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Impact of intensified testing for urogenital Chlamydia trachomatis infections: a randomised study with 9-year follow-up
  1. Berit Andersen1,2,
  2. Irene van Valkengoed3,
  3. Ineta Sokolowski1,
  4. Jens K Møller4,
  5. Lars Østergaard5,
  6. Frede Olesen1
  1. 1Research Unit for General Practice, Aarhus, Denmark
  2. 2Department of Public Health Programmes, Randers Hospital, Denmark
  3. 3Department of Social Medicine, Academic Medical Center of the University of Amsterdam, Amsterdam, The Netherlands
  4. 4Department of Clinical Microbiology, Aarhus University Hospital Skejby, Aarhus, Denmark
  5. 5Department of Infectious Diseases, Aarhus University Hospital Skejby, Aarhus, Denmark
  1. Correspondence to Dr Berit Andersen, Department of Public Health Interventions, Randers Hospital, Skovlyvej, 8900 Randers, Denmark; ba{at}alm.au.dk

Abstract

Background DNA amplification assays are increasingly being used to facilitate the testing of asymptomatic individuals for urogenital Chlamydia trachomatis. The long-term clinical benefit in terms of avoided infertility and ectopic pregnancy is unknown.

Methods In 1997, 15 459 women and 14 980 men aged 21–23 years were living in Aarhus County, Denmark. A random sample of 4000 women and 5000 men was contacted by mail and offered the opportunity to be tested for C trachomatis by means of a sample obtained at home and mailed directly to the laboratory. The remaining 11 459 women and 9980 men received usual care and constituted the control population. All men and women were subsequently followed for 9 years by the use of Danish health registers. Data were collected on pelvic inflammatory disease (PID), ectopic pregnancy (EP), infertility diagnoses, in-vitro fertilisation (IVF) treatment and births in women, and on epididymitis in men. The intervention and control groups were compared using Cox regression analyses and the intention-to-screen principle.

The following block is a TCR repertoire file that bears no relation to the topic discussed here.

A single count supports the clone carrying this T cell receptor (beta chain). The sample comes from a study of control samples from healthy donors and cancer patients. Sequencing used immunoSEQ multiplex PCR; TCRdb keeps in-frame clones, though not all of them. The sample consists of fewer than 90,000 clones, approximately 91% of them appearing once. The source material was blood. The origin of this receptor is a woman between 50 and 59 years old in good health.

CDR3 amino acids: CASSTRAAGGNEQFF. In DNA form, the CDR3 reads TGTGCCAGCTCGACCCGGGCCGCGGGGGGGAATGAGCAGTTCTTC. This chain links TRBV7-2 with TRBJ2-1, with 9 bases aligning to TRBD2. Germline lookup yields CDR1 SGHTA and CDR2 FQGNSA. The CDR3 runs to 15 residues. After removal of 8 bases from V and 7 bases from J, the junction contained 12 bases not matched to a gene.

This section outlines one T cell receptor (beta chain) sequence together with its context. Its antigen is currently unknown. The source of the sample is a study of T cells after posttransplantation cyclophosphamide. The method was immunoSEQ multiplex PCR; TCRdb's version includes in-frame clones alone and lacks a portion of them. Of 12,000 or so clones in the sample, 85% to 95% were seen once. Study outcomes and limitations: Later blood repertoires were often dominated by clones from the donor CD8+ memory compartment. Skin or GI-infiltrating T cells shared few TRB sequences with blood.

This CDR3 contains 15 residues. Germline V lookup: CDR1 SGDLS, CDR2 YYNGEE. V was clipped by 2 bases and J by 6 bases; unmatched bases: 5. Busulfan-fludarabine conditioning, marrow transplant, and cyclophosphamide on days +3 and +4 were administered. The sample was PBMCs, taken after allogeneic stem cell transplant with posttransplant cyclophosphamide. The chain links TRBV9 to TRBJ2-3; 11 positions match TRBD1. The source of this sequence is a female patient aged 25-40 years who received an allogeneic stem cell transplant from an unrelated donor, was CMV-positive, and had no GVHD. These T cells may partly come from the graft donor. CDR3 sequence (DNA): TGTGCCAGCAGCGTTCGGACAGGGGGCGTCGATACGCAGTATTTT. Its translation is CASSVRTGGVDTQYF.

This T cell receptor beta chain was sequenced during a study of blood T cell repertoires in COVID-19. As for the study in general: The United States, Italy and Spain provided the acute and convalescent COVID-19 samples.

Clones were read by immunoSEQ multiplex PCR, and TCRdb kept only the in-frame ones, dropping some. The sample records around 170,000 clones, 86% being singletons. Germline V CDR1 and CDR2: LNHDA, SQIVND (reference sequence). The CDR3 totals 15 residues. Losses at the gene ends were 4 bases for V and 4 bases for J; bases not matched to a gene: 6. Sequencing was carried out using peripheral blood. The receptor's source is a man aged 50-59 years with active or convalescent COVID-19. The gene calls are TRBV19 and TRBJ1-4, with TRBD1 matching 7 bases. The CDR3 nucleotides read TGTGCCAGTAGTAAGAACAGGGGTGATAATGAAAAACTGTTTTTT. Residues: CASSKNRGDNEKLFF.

Results Among women, no differences were found between the intervention group and the control group: HR (95% CI) for PID 1.12 (0.70 to 1.79); EP 0.97 (0.63 to 1.51); infertility 0.87 (0.71 to 1.07); IVF treatment 0.88 (0.62 to 1.26) and births 1.02 (0.95 to 1.10). In men, the HR for epididymitis was 1.25 (0.70 to 2.24).

Conclusions A population-based offer to be tested for urogenital C trachomatis infection by the use of non-invasive samples and DNA amplification did not reduce the long-term risk of reproductive complications in women or of epididymitis in men.

Trial registration number in www.clinicaltrials.gov NCT 00827970.

  • Chlamydia trachomatis
  • ectopic pregnancy
  • ectopy
  • epididymitis
  • infertility
  • pelvic inflammatory disease
  • random allocation
  • STD control

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Footnotes

  • Funding This study received financial support from the Danish Medical Research Council (grant no 22-02-0540), the NOVO Foundation and the Research Foundation in Aarhus County. The funding organisations did not influence any part of the study and the researchers are independent from the funders.

  • Competing interests None.

  • Ethics approval The study was approved by the local ethical committee in the County of Aarhus and by the Danish Data Protection Agency.

  • Provenance and peer review Not commissioned; externally peer reviewed.

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